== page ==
They’re fine, people. The virus can’t live on paper for more than 24 hours, so just relax. If you need a place to focus the fight-or-flight bursts of anxiety-inducing chemicals your brain is manufacturing faster than a Chinese facemask plant, try thinking of this: I have worn a hole through the wool at the elbow of my favourite cardigan and I can’t get out to get suede patches, which means I appear less professorial and more hobo-like than would otherwise be the case. It’s basically the greatest tragedy in the history of humanity. Focus there.
“I currently have over 1,000 books signed out to students,” she writes. “I’d like to know if the virus could be present on returning library books. Some of the books are paperback, and some of the books have mylar or laminated plastic covers.”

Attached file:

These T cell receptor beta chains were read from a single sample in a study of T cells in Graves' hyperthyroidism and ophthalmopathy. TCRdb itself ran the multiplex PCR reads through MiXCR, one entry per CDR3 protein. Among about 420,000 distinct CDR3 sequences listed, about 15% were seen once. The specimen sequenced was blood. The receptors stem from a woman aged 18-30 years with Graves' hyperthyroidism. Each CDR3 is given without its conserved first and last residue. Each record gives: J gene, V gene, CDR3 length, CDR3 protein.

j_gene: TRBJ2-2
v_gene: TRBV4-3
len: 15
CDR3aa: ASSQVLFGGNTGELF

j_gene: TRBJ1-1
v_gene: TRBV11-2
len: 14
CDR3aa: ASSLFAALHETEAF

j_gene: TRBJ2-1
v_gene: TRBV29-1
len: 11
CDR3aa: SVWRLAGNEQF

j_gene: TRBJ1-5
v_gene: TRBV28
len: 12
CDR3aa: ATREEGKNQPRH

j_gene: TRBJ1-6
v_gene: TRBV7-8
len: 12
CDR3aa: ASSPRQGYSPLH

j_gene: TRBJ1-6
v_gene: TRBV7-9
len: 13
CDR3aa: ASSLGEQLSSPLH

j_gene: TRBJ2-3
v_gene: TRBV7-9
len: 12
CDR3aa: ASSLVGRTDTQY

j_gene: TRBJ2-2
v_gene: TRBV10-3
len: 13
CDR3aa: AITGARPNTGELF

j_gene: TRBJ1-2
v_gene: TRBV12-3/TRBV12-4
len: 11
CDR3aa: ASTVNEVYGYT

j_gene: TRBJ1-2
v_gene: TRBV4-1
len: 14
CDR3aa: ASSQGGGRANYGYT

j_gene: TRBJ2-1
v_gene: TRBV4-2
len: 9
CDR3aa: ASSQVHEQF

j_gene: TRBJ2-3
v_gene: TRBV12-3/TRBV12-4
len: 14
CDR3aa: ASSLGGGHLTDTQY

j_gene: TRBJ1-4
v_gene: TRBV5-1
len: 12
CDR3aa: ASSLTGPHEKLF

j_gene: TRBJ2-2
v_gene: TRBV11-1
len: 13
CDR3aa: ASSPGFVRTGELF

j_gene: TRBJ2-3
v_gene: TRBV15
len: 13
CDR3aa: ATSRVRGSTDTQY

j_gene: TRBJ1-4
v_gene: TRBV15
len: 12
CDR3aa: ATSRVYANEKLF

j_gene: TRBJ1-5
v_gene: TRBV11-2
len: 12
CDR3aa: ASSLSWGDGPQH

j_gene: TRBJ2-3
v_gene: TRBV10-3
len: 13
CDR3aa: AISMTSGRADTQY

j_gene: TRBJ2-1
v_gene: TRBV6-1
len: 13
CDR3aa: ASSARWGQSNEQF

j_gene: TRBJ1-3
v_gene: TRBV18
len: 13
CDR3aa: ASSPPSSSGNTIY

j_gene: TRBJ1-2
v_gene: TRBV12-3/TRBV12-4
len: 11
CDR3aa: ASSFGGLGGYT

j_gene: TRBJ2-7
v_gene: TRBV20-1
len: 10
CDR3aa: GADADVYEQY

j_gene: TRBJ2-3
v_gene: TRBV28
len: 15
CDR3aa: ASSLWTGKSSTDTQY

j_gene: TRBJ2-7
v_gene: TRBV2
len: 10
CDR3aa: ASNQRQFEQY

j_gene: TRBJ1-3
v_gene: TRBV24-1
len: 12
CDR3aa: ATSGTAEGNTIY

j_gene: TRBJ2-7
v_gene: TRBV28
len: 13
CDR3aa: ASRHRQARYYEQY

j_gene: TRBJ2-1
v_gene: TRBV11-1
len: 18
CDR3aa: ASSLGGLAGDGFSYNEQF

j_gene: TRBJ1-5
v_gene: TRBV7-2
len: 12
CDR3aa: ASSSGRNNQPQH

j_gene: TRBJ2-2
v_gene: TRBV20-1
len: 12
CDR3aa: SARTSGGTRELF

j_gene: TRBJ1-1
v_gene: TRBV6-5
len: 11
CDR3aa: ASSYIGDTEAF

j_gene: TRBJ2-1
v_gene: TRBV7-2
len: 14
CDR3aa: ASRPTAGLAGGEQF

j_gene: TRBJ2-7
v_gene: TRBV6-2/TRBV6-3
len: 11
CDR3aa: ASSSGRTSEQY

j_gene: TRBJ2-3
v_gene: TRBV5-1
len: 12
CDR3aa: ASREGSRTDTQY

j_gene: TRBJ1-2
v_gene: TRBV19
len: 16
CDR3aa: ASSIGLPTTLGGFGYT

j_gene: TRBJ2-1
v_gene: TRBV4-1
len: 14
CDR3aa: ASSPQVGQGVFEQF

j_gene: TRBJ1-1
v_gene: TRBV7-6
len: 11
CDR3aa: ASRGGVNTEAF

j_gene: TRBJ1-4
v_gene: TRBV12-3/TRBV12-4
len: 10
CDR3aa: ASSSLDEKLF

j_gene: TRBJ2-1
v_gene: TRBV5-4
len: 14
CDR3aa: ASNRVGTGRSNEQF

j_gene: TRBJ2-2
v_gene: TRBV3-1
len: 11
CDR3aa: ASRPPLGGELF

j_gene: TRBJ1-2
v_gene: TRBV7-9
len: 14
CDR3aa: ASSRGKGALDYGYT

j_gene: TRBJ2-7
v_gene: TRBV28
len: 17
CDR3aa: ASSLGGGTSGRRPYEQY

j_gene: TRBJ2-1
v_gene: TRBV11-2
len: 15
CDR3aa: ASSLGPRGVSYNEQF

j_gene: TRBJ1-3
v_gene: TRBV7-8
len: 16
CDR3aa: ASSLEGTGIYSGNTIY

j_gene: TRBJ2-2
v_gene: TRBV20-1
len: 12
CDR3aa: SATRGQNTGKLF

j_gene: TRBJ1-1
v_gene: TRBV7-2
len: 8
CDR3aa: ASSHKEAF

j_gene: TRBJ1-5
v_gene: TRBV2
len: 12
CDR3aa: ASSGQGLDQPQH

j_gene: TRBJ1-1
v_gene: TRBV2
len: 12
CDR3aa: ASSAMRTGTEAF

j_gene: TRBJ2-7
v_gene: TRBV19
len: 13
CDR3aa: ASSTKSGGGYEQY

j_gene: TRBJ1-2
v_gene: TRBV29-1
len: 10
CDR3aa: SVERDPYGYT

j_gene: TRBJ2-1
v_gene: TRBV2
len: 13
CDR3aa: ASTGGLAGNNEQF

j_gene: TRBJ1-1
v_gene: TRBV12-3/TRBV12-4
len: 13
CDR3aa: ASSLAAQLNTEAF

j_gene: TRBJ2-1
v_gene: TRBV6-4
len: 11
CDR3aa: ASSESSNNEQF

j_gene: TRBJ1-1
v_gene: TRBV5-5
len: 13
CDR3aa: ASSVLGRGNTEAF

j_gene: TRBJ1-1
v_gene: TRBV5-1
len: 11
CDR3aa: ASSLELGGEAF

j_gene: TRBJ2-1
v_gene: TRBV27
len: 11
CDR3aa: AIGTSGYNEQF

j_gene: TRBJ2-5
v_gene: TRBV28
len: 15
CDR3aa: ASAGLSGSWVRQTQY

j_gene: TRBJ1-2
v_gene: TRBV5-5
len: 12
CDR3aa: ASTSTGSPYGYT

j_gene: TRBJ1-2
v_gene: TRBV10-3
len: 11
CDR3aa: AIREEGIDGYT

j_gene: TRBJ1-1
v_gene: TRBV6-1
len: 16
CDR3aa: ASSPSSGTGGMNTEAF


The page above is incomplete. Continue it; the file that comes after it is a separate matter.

According to Dr. Colin Furness, an infection control epidemiologist and assistant professor at the University of Toronto, the precautions for books should be the same as anything else you come into contact with.
“Book borrowing is a bit like grocery shopping,” said Furness. “You are touching items and bringing them into your house. We can’t wash or boil books, obviously. So, the thing to do is to clean your hands after touching them before touching your face, and to let them sit for 24 hours.”\
The virus on a book should be completely inactive after 24 hours,” Furness said.